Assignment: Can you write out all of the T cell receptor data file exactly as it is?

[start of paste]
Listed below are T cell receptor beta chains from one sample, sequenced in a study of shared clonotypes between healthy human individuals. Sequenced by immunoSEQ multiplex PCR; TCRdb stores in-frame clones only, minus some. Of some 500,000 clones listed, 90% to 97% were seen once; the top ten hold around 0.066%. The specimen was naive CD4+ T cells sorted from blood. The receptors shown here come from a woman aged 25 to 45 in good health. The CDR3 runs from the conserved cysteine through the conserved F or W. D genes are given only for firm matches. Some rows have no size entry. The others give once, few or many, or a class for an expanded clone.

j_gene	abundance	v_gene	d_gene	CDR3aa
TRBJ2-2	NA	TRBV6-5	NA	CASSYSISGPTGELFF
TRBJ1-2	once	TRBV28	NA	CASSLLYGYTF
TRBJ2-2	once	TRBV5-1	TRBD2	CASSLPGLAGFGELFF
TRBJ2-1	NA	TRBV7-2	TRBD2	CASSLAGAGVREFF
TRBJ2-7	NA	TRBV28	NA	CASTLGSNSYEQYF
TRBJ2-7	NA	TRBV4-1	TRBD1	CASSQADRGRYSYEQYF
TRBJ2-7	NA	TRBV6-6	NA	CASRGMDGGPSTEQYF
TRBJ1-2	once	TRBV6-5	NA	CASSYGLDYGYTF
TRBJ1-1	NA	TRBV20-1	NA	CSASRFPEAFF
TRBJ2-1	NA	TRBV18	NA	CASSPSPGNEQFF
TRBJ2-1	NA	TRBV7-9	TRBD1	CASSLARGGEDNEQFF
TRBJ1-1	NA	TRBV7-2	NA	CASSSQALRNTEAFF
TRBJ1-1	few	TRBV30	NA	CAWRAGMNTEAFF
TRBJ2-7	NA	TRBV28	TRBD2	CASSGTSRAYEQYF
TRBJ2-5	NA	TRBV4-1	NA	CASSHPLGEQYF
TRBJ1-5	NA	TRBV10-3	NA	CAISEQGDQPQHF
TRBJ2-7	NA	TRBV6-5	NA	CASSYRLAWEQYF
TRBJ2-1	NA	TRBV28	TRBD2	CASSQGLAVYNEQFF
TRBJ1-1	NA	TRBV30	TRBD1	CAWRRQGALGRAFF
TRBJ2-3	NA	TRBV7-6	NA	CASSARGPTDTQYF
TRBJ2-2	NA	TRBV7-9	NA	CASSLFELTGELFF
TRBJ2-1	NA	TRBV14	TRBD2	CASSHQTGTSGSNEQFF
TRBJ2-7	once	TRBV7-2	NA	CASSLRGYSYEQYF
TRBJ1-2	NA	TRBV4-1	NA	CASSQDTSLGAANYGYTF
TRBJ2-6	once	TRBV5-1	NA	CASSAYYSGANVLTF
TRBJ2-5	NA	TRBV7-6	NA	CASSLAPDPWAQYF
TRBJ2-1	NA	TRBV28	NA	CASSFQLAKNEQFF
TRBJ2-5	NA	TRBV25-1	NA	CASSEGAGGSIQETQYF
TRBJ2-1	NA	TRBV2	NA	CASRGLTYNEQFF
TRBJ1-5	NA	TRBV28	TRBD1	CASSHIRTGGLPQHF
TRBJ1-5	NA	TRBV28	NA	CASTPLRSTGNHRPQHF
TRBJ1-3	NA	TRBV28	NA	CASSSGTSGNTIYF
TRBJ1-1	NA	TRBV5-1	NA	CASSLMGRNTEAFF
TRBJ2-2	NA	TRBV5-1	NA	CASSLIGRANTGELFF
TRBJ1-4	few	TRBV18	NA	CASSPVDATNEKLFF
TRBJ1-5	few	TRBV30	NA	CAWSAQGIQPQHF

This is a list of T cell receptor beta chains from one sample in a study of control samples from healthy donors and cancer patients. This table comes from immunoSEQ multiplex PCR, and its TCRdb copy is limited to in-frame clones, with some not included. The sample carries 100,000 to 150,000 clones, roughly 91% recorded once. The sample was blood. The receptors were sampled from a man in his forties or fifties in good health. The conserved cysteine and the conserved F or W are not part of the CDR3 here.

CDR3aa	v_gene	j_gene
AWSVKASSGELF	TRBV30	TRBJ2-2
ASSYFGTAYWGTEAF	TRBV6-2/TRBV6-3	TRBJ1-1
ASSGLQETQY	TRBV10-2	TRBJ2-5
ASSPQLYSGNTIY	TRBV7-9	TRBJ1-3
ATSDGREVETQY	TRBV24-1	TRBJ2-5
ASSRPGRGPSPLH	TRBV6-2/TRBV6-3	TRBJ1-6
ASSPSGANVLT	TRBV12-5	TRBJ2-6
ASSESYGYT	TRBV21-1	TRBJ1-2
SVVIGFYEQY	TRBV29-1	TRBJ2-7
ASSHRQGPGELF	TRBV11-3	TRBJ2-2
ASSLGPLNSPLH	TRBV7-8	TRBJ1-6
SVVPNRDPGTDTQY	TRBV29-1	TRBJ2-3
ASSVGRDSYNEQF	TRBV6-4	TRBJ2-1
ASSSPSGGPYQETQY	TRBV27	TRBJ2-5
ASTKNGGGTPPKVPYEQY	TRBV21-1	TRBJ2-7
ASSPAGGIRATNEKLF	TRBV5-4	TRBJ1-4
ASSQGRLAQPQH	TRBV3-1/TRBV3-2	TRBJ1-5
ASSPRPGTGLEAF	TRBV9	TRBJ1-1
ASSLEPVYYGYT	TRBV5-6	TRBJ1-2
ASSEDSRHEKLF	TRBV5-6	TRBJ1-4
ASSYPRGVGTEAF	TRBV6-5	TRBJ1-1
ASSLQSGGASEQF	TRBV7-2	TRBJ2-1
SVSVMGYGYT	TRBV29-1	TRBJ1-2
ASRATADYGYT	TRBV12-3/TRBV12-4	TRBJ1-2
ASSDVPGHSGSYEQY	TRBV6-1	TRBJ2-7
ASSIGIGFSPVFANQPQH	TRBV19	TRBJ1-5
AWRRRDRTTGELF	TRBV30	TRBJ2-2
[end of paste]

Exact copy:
Listed below are T cell receptor beta chains from one sample, sequenced in a study of shared clonotypes between healthy human individuals. Sequenced by immunoSEQ multiplex PCR; TCRdb stores in-frame clones only, minus some. Of some 500,000 clones listed, 90% to 97% were seen once; the top ten hold around 0.066%. The specimen was naive CD4+ T cells sorted from blood. The receptors shown here come from a woman aged 25 to 45 in good health. The CDR3 runs from the conserved cysteine through the conserved F or W. D genes are given only for firm matches. Some rows have no size entry. The others give once, few or many, or a class for an expanded clone.

j_gene	abundance	v_gene	d_gene	CDR3aa
TRBJ2-2	NA	TRBV6-5	NA	CASSYSISGPTGELFF
TRBJ1-2	once	TRBV28	NA	CASSLLYGYTF
TRBJ2-2	once	TRBV5-1	TRBD2	CASSLPGLAGFGELFF
TRBJ2-1	NA	TRBV7-2	TRBD2	CASSLAGAGVREFF
TRBJ2-7	NA	TRBV28	NA	CASTLGSNSYEQYF
TRBJ2-7	NA	TRBV4-1	TRBD1	CASSQADRGRYSYEQYF
TRBJ2-7	NA	TRBV6-6	NA	CASRGMDGGPSTEQYF
TRBJ1-2	once	TRBV6-5	NA	CASSYGLDYGYTF
TRBJ1-1	NA	TRBV20-1	NA	CSASRFPEAFF
TRBJ2-1	NA	TRBV18	NA	CASSPSPGNEQFF
TRBJ2-1	NA	TRBV7-9	TRBD1	CASSLARGGEDNEQFF
TRBJ1-1	NA	TRBV7-2	NA	CASSSQALRNTEAFF
TRBJ1-1	few	TRBV30	NA	CAWRAGMNTEAFF
TRBJ2-7	NA	TRBV28	TRBD2	CASSGTSRAYEQYF
TRBJ2-5	NA	TRBV4-1	NA	CASSHPLGEQYF
TRBJ1-5	NA	TRBV10-3	NA	CAISEQGDQPQHF
TRBJ2-7	NA	TRBV6-5	NA	CASSYRLAWEQYF
TRBJ2-1	NA	TRBV28	TRBD2	CASSQGLAVYNEQFF
TRBJ1-1	NA	TRBV30	TRBD1	CAWRRQGALGRAFF
TRBJ2-3	NA	TRBV7-6	NA	CASSARGPTDTQYF
TRBJ2-2	NA	TRBV7-9	NA	CASSLFELTGELFF
TRBJ2-1	NA	TRBV14	TRBD2	CASSHQTGTSGSNEQFF
TRBJ2-7	once	TRBV7-2	NA	CASSLRGYSYEQYF
TRBJ1-2	NA	TRBV4-1	NA	CASSQDTSLGAANYGYTF
TRBJ2-6	once	TRBV5-1	NA	CASSAYYSGANVLTF
TRBJ2-5	NA	TRBV7-6	NA	CASSLAPDPWAQYF
TRBJ2-1	NA	TRBV28	NA	CASSFQLAKNEQFF
TRBJ2-5	NA	TRBV25-1	NA	CASSEGAGGSIQETQYF
TRBJ2-1	NA	TRBV2	NA	CASRGLTYNEQFF
TRBJ1-5	NA	TRBV28	TRBD1	CASSHIRTGGLPQHF
TRBJ1-5	NA	TRBV28	NA	CASTPLRSTGNHRPQHF
TRBJ1-3	NA	TRBV28	NA	CASSSGTSGNTIYF
TRBJ1-1	NA	TRBV5-1	NA	CASSLMGRNTEAFF
TRBJ2-2	NA	TRBV5-1	NA	CASSLIGRANTGELFF
TRBJ1-4	few	TRBV18	NA	CASSPVDATNEKLFF
TRBJ1-5	few	TRBV30	NA	CAWSAQGIQPQHF

This is a list of T cell receptor beta chains from one sample in a study of control samples from healthy donors and cancer patients. This table comes from immunoSEQ multiplex PCR, and its TCRdb copy is limited to in-frame clones, with some not included. The sample carries 100,000 to 150,000 clones, roughly 91% recorded once. The sample was blood. The receptors were sampled from a man in his forties or fifties in good health. The conserved cysteine and the conserved F or W are not part of the CDR3 here.

CDR3aa	v_gene	j_gene
AWSVKASSGELF	TRBV30	TRBJ2-2
ASSYFGTAYWGTEAF	TRBV6-2/TRBV6-3	TRBJ1-1
ASSGLQETQY	TRBV10-2	TRBJ2-5
ASSPQLYSGNTIY	TRBV7-9	TRBJ1-3
ATSDGREVETQY	TRBV24-1	TRBJ2-5
ASSRPGRGPSPLH	TRBV6-2/TRBV6-3	TRBJ1-6
ASSPSGANVLT	TRBV12-5	TRBJ2-6
ASSESYGYT	TRBV21-1	TRBJ1-2
SVVIGFYEQY	TRBV29-1	TRBJ2-7
ASSHRQGPGELF	TRBV11-3	TRBJ2-2
ASSLGPLNSPLH	TRBV7-8	TRBJ1-6
SVVPNRDPGTDTQY	TRBV29-1	TRBJ2-3
ASSVGRDSYNEQF	TRBV6-4	TRBJ2-1
ASSSPSGGPYQETQY	TRBV27	TRBJ2-5
ASTKNGGGTPPKVPYEQY	TRBV21-1	TRBJ2-7
ASSPAGGIRATNEKLF	TRBV5-4	TRBJ1-4
ASSQGRLAQPQH	TRBV3-1/TRBV3-2	TRBJ1-5
ASSPRPGTGLEAF	TRBV9	TRBJ1-1
ASSLEPVYYGYT	TRBV5-6	TRBJ1-2
ASSEDSRHEKLF	TRBV5-6	TRBJ1-4
ASSYPRGVGTEAF	TRBV6-5	TRBJ1-1
ASSLQSGGASEQF	TRBV7-2	TRBJ2-1
SVSVMGYGYT	TRBV29-1	TRBJ1-2
ASRATADYGYT	TRBV12-3/TRBV12-4	TRBJ1-2
ASSDVPGHSGSYEQY	TRBV6-1	TRBJ2-7
ASSIGIGFSPVFANQPQH	TRBV19	TRBJ1-5
AWRRRDRTTGELF	TRBV30	TRBJ2-2